Criticizing Muhammad means you’re taking your life into your own hands, as numerous incidents have shown over the last 15 years. From threats against those involved in producing the infamous Danish cartoons to the attacks on Charlie Hebdo’s office, blood has been shed for the right to be uncivil and offensive.

Now, if the terrorists don’t get you, the government will.

Who is Tommy Robinson?

I write this from the departure lounge at Toronto Pearson International Airport, an hour before a flight to the United Kingdom where I’ll endeavor to answer that very question.

Is he an activist or a rabble-rouser? A martyr or a scofflaw? A freedom fighter or a hate monger?

More importantly, do any of these matter when it comes to the question of due process?

Robinson, the pseudonym of English Defense League founder Stephen Yaxley-Lennon, will once again be in court Tuesday, facing a contempt of court hearing at the legendary Old Bailey in London.

I’ll be there. Not as a cheerleader for Tommy, or for anyone for that matter. I’m going to London to get the facts, and cover a case with implications beyond Tommy, and beyond the United Kingdom.

At stake is whether Robinson knowingly and wilfully broke a publication ban when he hosted a 75-minute Facebook Live stream in May outside the Leeds Crown Court.

The stream took place as a number of young Muslim men were facing trial in a case involving allegations of mass sexual grooming and trafficking in Huddersfield. Robinson filmed men he thought were defendants heading into the courthouse and discussed public record facts of the case, as well as broader musings about Islam and immigration.

He wasn’t discussing the proceedings of the case, if for no other reason than he wasn’t even in the court to know what was happening.

Robinson was already on thin ice in the eyes of the justice system, however, having been found guilty of contempt in a separate (though eerily similar case) in Canterbury, for which he was given a suspended sentence of three months.

In the Leeds stream, he was very cautious, even referring to the case’s publication ban and confirming with his colleagues that he was staying within its parameters. Or so he thought.

The grooming trial judge not only had Robinson arrested, but also tried, convicted and sentenced. All in less than five hours. The judge didn’t even review the full video in the makeshift hearing.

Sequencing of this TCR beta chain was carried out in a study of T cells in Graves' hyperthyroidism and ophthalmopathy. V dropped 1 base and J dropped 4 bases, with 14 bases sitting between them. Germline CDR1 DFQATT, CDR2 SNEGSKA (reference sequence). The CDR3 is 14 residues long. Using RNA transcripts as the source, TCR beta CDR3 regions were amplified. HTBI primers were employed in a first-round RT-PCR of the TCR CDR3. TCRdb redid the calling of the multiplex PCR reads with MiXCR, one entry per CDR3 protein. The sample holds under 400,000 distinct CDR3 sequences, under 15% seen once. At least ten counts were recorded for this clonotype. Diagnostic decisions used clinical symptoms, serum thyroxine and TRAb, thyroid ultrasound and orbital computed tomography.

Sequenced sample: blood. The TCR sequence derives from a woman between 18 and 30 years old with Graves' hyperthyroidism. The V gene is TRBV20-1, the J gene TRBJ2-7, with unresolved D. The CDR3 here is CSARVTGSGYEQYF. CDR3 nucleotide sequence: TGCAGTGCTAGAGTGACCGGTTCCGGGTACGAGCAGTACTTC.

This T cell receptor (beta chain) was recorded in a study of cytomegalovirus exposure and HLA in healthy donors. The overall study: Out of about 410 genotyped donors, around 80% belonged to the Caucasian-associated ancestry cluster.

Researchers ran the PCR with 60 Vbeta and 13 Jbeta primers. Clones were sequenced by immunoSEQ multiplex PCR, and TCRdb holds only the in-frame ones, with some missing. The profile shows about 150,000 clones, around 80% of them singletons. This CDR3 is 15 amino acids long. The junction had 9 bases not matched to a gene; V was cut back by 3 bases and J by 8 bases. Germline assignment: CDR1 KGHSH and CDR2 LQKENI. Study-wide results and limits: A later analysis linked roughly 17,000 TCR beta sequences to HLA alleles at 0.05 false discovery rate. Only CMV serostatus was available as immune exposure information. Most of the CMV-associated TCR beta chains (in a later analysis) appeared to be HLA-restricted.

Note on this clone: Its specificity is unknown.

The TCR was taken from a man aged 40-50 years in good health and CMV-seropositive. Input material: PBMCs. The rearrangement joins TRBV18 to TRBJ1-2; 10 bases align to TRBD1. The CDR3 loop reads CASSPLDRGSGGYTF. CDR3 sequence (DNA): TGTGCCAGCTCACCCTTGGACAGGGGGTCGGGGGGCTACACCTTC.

So Robinson was off to prison with a 13-month sentence. Much of the time he spent behind bars was in solitary confinement. He was ultimately freed in August when a judge threw out the earlier contempt finding, arguing there were numerous errors in judgment and fact in the earlier judge’s decision.

On Tuesday, the court will host what is effectively a retrial of what happened so hastily back in May.

As an independent columnist, foreign junkets aren’t typically an option for me. I’m grateful to have the opportunity to cover this case thanks to a crowdfunding campaign by Ezra Levant and the Rebel.

There was only one condition with this grant—that I cover the trial. I’m not doing this on the Rebel’s behalf, and neither it nor Levant have any oversight of my coverage. This was an important stipulation for me, as Robinson used to work for the Rebel.

Levant admits he’s a fan of Tommy Robinson. I’m not approaching it from the same place. My interest in this case is because I’m a fan of due process.

In Robinson’s history I see decisions that can be characterized at best as lapses in judgement, or at worst something more grim. I disagree with many of his proclamations on Islam, in particular his belief that the religion is inherently a negative force.

He says lots of individual Muslims are good, peace-loving people, but that this is in spite of Islam, and never because of it. When I sit down with Robinson for an interview this week, this will be one of the points I challenge him on.

When it comes to the contempt of court charge, however, none of this matters. I could find him loathsome and disagreeable on every count (I don’t) and it wouldn’t take away my belief in his deservingness of due process.

Unfortunately, the British justice system and the British press have not extended such a courtesy. That’s why I’m covering this case for myself.

Robinson was subjected to a judicial witchhunt that has everything to do with what he believes and nothing to do with anything he actually did, let alone whether his actions threatened the integrity of a critical trial.

The importance of due process, fair trials, and the right to espouse the kinds of beliefs Robinson does are universal issues. They are not exclusive to the United Kingdom, which is why this case is one of global interest.

I’m taking a stand for freedom and fairness by covering this trial. While I’m there, I want to find out whether this livestreamer from Luton is as bad as the media says he is.